MarketNsight, a leading real estate data and analysis provider, presented its state-of-the-market report and 2024 predictions during Market Watch calling for zoning reform and new housing solutions.
“Nationwide job growth of nearly 3 million jobs in 2023 underscores the urgent need for increased housing supply to accommodate new workforce entrants, whether they rent or buy,” said John Hunt, Principal and Chief Analyst at MarketNsight.
The Federal Reserve’s indication of rate cuts in 2024 brings a new dynamic to the market, suggesting a continued growth trajectory and lower mortgage rates.
Mortgage rates spent 16 consecutive weeks of rates over 7% since August and hit 7.76% the last week of October. This led to low pending sales due to a two-week lag effect. However, mortgage rates recently dropped to 7.03%, hinting at a market turnaround. “Assuming rates continue to moderate, we have found the bottom,” said John Hunt, Principal and Chief Analyst at MarketNsight. “As rates moderate or fall, discretionary buyers will start to return to the market.”
With only 2.5 months of housing supply, the market still falls short by 45,000 units annually to reach a healthy six months of supply. Currently, inventory is 40% below pre-pandemic levels, contributing to a highly competitive market and escalating home prices. Notably, home prices have risen by 4% year-to-date over 2022, even though December 2023 prices in Atlanta showed a staggering 20% increase over a terrible December 2022. Hunt comments, “We are back to a long-term average of 5%.”
In a market that desperately needs entry-level homes, Atlanta homebuyers increasingly find the door to homeownership closed. At present, inventory under $350,000 is basically extinct. “We need starter home inventory; we are witnessing an all-out war on housing affordability in our country,” said Hunt. Restrictive and exclusionary zoning is the biggest challenge to this.
“Housing affordability is the defining issue of our time,” said Hunt. “We have plenty of office space, warehouses and retail. Housing is the one thing we can all agree on that has a massive undersupply.”
The affordability crisis is extensive; today, you can’t buy a home in a top high school district for under $350,000. Two years ago, 10 top HS districts had homes for sale for less than $350,000. Hunt states, “We will not get back into this price point without a radical change in product, and unfortunately, we cannot build that varied product in many places.”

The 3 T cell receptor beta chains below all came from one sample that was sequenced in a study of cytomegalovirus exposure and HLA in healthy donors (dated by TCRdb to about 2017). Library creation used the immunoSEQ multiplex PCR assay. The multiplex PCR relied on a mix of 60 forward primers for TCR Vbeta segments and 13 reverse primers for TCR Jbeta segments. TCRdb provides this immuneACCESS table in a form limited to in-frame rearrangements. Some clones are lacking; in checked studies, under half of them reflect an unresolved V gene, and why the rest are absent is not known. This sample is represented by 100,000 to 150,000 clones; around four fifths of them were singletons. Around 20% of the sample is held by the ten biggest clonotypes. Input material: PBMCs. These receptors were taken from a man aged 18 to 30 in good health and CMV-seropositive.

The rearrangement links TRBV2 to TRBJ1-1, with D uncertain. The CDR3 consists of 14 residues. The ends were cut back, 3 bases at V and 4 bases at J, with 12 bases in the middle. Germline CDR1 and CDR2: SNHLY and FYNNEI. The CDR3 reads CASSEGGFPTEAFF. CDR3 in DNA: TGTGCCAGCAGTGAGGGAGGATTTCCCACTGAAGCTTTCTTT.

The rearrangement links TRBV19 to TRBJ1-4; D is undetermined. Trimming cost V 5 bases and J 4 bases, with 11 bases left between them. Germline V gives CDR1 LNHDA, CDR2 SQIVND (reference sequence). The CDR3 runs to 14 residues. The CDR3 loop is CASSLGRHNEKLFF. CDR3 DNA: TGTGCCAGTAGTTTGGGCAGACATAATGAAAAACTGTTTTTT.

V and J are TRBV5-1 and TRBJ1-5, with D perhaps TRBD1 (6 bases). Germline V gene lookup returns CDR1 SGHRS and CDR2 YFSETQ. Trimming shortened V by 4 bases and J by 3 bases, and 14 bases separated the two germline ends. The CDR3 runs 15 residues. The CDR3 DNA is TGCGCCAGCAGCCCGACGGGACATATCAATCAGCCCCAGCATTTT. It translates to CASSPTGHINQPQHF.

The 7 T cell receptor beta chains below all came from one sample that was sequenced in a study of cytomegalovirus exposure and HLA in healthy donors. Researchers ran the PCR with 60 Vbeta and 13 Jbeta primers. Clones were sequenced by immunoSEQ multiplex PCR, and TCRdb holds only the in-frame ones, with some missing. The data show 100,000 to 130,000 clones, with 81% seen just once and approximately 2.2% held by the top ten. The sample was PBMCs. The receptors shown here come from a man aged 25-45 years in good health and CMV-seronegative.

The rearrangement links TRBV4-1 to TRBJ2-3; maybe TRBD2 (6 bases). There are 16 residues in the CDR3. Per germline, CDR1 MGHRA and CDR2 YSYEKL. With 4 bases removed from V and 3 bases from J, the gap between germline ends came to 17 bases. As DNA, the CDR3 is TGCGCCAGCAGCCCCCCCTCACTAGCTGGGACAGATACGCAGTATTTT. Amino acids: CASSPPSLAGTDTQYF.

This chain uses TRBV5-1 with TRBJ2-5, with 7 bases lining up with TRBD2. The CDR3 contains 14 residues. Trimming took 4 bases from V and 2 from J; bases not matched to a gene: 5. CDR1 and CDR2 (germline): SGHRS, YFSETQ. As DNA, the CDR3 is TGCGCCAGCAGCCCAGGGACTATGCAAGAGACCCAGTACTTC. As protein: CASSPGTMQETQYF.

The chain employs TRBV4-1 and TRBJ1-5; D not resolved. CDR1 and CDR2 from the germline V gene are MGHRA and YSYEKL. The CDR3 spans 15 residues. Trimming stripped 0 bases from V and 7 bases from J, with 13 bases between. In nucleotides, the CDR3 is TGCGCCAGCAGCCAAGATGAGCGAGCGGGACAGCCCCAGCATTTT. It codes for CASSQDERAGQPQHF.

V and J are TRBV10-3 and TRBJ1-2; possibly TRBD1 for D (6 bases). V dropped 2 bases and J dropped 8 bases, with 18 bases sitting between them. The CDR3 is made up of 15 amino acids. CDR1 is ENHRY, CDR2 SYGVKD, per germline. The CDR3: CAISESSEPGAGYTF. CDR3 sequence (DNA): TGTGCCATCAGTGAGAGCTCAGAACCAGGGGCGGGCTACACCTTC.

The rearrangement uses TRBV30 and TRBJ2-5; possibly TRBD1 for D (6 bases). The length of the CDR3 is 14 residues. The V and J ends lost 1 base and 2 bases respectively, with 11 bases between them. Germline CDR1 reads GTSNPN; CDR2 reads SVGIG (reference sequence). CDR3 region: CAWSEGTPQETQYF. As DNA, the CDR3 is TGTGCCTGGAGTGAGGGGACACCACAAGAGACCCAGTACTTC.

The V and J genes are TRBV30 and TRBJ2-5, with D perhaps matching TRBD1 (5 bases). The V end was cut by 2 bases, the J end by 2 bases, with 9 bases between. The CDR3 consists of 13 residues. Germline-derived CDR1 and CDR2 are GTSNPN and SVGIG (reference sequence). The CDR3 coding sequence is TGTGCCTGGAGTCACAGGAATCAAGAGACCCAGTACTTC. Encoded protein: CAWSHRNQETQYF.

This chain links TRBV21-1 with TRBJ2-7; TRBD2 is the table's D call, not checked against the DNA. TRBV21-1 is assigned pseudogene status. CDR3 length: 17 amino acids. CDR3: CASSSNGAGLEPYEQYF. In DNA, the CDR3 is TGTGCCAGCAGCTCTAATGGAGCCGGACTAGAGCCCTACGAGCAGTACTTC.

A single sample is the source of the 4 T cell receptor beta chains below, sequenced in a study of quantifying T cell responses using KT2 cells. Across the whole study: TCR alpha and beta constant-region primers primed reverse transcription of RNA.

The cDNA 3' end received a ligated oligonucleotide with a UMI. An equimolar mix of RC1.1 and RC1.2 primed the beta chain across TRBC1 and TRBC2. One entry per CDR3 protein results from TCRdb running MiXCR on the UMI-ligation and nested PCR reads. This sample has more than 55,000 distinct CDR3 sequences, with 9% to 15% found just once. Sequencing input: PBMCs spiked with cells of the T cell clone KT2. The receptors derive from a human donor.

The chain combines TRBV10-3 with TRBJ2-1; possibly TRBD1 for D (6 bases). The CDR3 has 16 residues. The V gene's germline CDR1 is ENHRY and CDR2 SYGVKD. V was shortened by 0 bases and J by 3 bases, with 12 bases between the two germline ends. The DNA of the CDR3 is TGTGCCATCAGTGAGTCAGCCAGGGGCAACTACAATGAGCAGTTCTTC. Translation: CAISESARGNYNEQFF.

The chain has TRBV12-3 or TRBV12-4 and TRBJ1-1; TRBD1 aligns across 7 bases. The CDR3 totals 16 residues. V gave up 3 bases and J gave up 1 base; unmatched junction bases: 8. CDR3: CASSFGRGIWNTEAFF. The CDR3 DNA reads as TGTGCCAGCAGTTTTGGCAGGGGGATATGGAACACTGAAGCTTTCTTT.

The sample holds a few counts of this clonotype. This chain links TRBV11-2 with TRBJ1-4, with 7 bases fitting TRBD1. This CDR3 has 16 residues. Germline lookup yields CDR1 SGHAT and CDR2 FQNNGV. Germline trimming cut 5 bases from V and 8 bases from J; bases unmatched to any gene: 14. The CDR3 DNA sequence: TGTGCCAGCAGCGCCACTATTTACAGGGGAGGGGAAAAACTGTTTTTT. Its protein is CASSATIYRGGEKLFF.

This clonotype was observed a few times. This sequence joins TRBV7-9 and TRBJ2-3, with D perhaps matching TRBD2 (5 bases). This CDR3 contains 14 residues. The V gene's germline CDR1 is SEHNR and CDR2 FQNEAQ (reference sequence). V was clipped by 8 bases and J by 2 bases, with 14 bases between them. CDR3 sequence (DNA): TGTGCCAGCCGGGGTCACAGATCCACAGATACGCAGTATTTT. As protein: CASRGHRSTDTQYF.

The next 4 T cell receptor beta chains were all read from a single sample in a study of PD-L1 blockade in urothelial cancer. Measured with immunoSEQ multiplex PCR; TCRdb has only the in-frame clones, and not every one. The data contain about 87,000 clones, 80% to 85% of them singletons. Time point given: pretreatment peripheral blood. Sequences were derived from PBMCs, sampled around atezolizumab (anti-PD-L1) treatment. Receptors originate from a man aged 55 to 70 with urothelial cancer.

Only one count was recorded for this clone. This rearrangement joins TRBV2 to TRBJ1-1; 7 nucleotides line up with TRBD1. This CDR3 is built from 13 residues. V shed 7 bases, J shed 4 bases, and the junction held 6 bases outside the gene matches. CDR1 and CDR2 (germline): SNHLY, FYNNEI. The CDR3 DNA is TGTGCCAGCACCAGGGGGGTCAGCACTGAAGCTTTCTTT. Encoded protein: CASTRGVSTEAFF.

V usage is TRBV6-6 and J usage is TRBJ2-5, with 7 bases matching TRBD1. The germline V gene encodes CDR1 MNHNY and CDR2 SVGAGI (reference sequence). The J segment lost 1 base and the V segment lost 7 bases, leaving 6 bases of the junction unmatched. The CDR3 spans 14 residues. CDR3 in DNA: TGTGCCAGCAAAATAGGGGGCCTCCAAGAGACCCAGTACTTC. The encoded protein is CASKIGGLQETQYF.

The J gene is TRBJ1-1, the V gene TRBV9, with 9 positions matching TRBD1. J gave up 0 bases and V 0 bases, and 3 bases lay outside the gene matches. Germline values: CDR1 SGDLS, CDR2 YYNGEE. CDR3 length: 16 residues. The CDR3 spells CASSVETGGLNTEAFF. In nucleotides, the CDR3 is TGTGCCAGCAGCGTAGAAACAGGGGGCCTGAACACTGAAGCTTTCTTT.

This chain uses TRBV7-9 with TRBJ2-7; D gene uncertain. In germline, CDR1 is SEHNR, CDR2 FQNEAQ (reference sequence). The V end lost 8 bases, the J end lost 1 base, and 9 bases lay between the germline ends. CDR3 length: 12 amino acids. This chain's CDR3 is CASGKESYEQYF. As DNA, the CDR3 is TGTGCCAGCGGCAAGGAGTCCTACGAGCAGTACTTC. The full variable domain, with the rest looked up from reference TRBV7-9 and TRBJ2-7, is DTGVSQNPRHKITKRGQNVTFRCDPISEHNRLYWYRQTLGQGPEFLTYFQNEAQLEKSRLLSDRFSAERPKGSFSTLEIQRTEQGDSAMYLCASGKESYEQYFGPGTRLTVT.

To build homes in the 300,000s, builders must be able to build homes below 1,500 square feet. Zoning is going to have to change at the city and county levels. “We must allow for zoning produce in this size range,” says Hunt.
MarketNsight urges municipalities to adapt zoning regulations to accommodate smaller, more affordable housing options. Local officials already approved tens of thousands of dwellings as small as 400 square feet – Class A Apartments. “After all, apartments are just tiny homes stacked on top of each other that you rent,” comments Hunt. “Let’s unstack them and allow people to buy them.”
Hunt emphasizes that current demographic trends reveal a preference for smaller homes among the largest consumer segments: Millennials and Boomers. This marks a significant shift from two to three decades ago when Gen X and Boomers, the predominant homebuying groups, required larger homes to accommodate families with children. Today’s leading consumer groups, predominantly child-free, are opting for more compact living spaces.
The focus is shifting toward communities that provide housing and amenities for those who value convenience and leisure. Boomers and Millennials, who often have more disposable income and a penchant for entertainment, seek communities where their lifestyle choices are supported.
Hunt highlighted the growing number of zoning reform laws passed around the country in 2023 – from Montana to Florida. “The YIMBY streak has started in some parts of the country already. Zoning reform has started,” states Hunt.
How are permits trending? There has been a huge turnaround in permits in 2023. Home builders burned through lots in the pandemic housing boom; high rates put a damper on lot inventory, so permits were down 40% in the first two months of the year. However, permits have turned around significantly, and metro Atlanta permits may be only down slightly in 2024.
Hunt comments, “We need the inventory. We need banks to start loaning money for lots again.”
Forecast: Home prices will surge once the Fed cuts rates and mortgages get cheaper. There is a dearth of inventory, which is why new homes are doing so well, and prices will not collapse. Hunt comments, “It is simply the law of supply and demand. With fewer homes and high demand, the market responds with higher prices.”
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